[This is part of my How to Install Crown Molding series.]
It’s been a long time since a professional finish carpenter submitted his work to The Joy of Moldings. And what you are looking at here is the work of just such a pro. His name is Michael Stiller, and he’s under the employ of a general contractor who values fine craftsmanship and excellent design.
If you’ve ever read my posts on how I feel about backlit crown molding in residential homes, then you are about to watch me humbly retreat from my previous stance. Because looking at Michael’s finished design has made me a believer that a lighted crown molding can be a beautiful addition to a properly designed great room.
The design aspect in this room that makes a believer out of me is the room’s geometry. Lighted like it is, it reminds me of the facets of a diamond.
My hat’s off to you, Michael and your employer, for showing us what a properly designed, backlit crown molding combined with superb craftsmanship can do for a great room.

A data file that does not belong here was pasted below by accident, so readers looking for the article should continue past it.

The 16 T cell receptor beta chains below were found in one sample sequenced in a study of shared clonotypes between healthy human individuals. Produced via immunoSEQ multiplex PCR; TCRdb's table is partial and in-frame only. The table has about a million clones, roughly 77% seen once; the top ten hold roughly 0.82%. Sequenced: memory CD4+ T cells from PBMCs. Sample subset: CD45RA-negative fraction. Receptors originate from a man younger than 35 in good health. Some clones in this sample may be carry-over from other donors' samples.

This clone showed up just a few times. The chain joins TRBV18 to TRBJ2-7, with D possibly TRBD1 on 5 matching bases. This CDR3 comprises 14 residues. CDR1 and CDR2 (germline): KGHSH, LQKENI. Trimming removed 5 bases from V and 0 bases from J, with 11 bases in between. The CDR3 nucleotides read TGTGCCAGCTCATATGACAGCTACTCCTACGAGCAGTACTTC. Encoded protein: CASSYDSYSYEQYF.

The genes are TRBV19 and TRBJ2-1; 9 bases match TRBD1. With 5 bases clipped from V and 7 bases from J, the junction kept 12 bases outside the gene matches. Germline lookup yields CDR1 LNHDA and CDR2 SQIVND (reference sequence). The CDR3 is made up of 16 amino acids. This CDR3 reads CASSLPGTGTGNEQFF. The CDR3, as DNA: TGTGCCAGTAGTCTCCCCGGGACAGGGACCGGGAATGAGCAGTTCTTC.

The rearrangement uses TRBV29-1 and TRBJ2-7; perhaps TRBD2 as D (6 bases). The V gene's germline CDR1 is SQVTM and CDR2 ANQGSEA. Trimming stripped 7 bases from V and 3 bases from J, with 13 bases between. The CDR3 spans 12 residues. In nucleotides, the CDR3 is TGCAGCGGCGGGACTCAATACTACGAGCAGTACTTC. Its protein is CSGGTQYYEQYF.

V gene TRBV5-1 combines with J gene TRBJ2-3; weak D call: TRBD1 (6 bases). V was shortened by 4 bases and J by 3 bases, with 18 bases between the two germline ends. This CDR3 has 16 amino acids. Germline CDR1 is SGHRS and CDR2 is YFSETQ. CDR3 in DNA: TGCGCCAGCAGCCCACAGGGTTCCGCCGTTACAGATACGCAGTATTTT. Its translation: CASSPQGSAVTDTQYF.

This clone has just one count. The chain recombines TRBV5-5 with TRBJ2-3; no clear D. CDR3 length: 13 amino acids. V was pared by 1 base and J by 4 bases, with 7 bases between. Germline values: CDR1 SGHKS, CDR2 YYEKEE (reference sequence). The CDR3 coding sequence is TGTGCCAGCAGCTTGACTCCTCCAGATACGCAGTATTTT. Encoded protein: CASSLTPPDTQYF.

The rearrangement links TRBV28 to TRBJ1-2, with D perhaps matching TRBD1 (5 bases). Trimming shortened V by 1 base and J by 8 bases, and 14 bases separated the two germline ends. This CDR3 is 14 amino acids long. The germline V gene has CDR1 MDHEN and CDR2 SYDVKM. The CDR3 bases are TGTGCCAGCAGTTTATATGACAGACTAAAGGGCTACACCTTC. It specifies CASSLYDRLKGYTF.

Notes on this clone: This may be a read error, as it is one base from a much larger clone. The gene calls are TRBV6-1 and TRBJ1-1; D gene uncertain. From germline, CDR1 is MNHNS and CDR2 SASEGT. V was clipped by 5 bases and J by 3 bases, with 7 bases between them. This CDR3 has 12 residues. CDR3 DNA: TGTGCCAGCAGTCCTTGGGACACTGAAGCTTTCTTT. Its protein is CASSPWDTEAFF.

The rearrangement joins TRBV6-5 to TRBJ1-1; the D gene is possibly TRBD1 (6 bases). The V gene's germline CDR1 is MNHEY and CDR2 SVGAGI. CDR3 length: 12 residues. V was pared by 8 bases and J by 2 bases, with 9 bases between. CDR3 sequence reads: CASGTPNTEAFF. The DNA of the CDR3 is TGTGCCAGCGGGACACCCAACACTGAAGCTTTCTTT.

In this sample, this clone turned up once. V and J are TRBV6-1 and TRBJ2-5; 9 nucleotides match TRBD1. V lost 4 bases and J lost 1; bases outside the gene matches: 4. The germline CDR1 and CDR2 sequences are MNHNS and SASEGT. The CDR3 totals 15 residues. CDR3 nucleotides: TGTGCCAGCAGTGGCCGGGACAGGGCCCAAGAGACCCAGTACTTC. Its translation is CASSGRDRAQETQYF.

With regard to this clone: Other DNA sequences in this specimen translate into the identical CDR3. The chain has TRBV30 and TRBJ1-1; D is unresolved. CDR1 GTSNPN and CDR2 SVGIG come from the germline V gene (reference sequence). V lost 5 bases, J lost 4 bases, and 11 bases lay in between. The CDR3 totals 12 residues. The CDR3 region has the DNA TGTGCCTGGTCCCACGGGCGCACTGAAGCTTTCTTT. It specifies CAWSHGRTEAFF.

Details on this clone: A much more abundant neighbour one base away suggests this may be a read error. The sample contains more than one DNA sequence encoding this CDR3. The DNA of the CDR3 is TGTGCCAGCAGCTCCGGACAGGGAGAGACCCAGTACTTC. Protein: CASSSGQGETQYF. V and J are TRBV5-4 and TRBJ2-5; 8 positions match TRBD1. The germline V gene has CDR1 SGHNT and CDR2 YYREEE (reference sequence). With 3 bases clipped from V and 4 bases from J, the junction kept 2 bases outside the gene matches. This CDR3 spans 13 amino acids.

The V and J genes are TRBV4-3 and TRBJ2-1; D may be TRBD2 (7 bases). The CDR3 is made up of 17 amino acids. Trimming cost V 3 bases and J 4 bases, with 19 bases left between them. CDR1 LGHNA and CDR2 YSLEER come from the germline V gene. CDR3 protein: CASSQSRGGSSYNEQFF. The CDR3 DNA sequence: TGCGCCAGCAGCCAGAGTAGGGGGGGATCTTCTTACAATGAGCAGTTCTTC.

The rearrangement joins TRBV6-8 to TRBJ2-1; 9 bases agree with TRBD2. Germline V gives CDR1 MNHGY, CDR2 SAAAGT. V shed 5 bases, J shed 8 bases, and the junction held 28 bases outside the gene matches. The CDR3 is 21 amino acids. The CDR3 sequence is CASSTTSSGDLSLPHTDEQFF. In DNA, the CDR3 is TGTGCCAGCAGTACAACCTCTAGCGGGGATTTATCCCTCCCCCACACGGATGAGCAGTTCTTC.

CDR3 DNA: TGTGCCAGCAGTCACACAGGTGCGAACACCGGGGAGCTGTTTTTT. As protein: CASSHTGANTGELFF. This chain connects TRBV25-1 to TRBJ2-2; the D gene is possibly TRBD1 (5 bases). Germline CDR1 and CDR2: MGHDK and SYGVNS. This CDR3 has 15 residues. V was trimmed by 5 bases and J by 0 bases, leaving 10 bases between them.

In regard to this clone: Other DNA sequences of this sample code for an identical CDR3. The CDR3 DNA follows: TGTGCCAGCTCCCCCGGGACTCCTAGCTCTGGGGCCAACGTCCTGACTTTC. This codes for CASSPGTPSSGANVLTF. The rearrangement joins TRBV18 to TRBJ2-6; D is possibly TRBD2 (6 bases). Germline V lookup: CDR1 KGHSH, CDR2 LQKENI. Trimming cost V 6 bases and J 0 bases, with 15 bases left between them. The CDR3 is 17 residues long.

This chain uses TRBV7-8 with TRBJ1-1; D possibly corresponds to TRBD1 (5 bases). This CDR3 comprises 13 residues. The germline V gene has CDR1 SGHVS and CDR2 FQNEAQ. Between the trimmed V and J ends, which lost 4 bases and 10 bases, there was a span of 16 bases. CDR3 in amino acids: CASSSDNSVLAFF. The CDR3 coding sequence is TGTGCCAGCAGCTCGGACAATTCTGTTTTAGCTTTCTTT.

I discovered your blog after my employer mocked up a four-piece crown on a barrel vaulted ceiling, and expressed that it would have a light installed behind it.
I had no clue at the time how I was going to support the upper crown. I feared the crown — without substantial framing — would twist or cup over time as one side of the crown would be heated by the lights and the opposite side would remain cool.
So I went to Google search, looking to see if anyone had worked on such a task, which is how I found your blog.
The spring angle on the crown molding is 45 degrees. I broke up the install by installing the lower half of the crown molding first, to make it structural, so I could use it as a barring for my upper crown.
I installed an LSL ledger (an engineered lumber) because it won’t shrink. The lower crown is screwed to the wall studs and to the ledger and the lower crown.
I made 12″ blocks using LSL and plywood that are glued together with yellow glue. I then Installed the blocks every 32″ on center by glueing the block to the 1″X 6″ and screwing up through the lower crown into the blocking.
When I installed the upper crown, I applied PL premium glue to the entire surface of the plywood blocking.
To make a long story short, after the glue set I could hang off the crown. It was rock solid.
-Michael Stiller, Finish Carpenter
Michael has sent in another wonderful set of pictures that I’ll post later this week. Subscribe to The Joy of Moldings to keep up with new posts.